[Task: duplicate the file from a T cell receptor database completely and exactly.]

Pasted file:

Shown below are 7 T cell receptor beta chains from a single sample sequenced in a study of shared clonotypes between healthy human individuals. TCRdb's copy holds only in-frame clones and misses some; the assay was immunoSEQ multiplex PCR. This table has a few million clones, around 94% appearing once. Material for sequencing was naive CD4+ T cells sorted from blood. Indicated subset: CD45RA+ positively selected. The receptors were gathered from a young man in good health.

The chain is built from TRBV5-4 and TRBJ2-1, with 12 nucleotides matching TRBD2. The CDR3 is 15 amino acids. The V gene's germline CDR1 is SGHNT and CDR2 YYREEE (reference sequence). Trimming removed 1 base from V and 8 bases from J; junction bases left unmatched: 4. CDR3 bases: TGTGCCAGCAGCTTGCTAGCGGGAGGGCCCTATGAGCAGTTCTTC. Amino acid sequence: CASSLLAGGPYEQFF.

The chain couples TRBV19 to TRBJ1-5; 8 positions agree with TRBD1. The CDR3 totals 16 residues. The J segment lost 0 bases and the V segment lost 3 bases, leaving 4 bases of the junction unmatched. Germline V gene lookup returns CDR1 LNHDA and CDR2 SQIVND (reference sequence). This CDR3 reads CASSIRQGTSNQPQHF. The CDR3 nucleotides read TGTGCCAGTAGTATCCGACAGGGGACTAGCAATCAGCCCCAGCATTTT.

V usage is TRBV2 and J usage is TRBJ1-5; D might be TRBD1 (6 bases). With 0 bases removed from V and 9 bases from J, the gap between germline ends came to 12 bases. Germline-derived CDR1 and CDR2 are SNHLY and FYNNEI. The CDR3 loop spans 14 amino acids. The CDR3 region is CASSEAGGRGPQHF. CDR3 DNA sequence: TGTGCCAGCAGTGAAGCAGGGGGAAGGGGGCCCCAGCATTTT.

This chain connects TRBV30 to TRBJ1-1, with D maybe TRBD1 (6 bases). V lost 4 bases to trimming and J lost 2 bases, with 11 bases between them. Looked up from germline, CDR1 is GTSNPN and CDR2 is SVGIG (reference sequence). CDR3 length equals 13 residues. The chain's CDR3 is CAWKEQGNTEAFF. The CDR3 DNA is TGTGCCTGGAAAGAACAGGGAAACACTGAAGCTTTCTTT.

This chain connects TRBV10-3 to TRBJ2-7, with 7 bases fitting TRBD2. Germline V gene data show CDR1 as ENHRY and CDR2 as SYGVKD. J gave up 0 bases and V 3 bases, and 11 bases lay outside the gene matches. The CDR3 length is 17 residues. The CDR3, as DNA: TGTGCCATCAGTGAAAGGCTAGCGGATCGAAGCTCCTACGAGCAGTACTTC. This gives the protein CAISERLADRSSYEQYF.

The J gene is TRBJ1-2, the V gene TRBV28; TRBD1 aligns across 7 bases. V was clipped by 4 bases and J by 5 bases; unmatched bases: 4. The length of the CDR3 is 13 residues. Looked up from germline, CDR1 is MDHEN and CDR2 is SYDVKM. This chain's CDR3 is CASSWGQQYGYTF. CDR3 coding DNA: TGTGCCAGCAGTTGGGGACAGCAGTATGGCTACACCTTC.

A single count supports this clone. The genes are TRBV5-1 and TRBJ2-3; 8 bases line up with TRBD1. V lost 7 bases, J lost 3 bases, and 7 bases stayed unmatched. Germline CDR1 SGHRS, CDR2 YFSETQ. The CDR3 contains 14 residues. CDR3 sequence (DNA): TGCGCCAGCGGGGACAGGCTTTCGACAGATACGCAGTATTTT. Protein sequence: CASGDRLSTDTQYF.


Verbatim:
Shown below are 7 T cell receptor beta chains from a single sample sequenced in a study of shared clonotypes between healthy human individuals. TCRdb's copy holds only in-frame clones and misses some; the assay was immunoSEQ multiplex PCR. This table has a few million clones, around 94% appearing once. Material for sequencing was naive CD4+ T cells sorted from blood. Indicated subset: CD45RA+ positively selected. The receptors were gathered from a young man in good health.

The chain is built from TRBV5-4 and TRBJ2-1, with 12 nucleotides matching TRBD2. The CDR3 is 15 amino acids. The V gene's germline CDR1 is SGHNT and CDR2 YYREEE (reference sequence). Trimming removed 1 base from V and 8 bases from J; junction bases left unmatched: 4. CDR3 bases: TGTGCCAGCAGCTTGCTAGCGGGAGGGCCCTATGAGCAGTTCTTC. Amino acid sequence: CASSLLAGGPYEQFF.

The chain couples TRBV19 to TRBJ1-5; 8 positions agree with TRBD1. The CDR3 totals 16 residues. The J segment lost 0 bases and the V segment lost 3 bases, leaving 4 bases of the junction unmatched. Germline V gene lookup returns CDR1 LNHDA and CDR2 SQIVND (reference sequence). This CDR3 reads CASSIRQGTSNQPQHF. The CDR3 nucleotides read TGTGCCAGTAGTATCCGACAGGGGACTAGCAATCAGCCCCAGCATTTT.

V usage is TRBV2 and J usage is TRBJ1-5; D might be TRBD1 (6 bases). With 0 bases removed from V and 9 bases from J, the gap between germline ends came to 12 bases. Germline-derived CDR1 and CDR2 are SNHLY and FYNNEI. The CDR3 loop spans 14 amino acids. The CDR3 region is CASSEAGGRGPQHF. CDR3 DNA sequence: TGTGCCAGCAGTGAAGCAGGGGGAAGGGGGCCCCAGCATTTT.

This chain connects TRBV30 to TRBJ1-1, with D maybe TRBD1 (6 bases). V lost 4 bases to trimming and J lost 2 bases, with 11 bases between them. Looked up from germline, CDR1 is GTSNPN and CDR2 is SVGIG (reference sequence). CDR3 length equals 13 residues. The chain's CDR3 is CAWKEQGNTEAFF. The CDR3 DNA is TGTGCCTGGAAAGAACAGGGAAACACTGAAGCTTTCTTT.

This chain connects TRBV10-3 to TRBJ2-7, with 7 bases fitting TRBD2. Germline V gene data show CDR1 as ENHRY and CDR2 as SYGVKD. J gave up 0 bases and V 3 bases, and 11 bases lay outside the gene matches. The CDR3 length is 17 residues. The CDR3, as DNA: TGTGCCATCAGTGAAAGGCTAGCGGATCGAAGCTCCTACGAGCAGTACTTC. This gives the protein CAISERLADRSSYEQYF.

The J gene is TRBJ1-2, the V gene TRBV28; TRBD1 aligns across 7 bases. V was clipped by 4 bases and J by 5 bases; unmatched bases: 4. The length of the CDR3 is 13 residues. Looked up from germline, CDR1 is MDHEN and CDR2 is SYDVKM. This chain's CDR3 is CASSWGQQYGYTF. CDR3 coding DNA: TGTGCCAGCAGTTGGGGACAGCAGTATGGCTACACCTTC.

A single count supports this clone. The genes are TRBV5-1 and TRBJ2-3; 8 bases line up with TRBD1. V lost 7 bases, J lost 3 bases, and 7 bases stayed unmatched. Germline CDR1 SGHRS, CDR2 YFSETQ. The CDR3 contains 14 residues. CDR3 sequence (DNA): TGCGCCAGCGGGGACAGGCTTTCGACAGATACGCAGTATTTT. Protein sequence: CASGDRLSTDTQYF.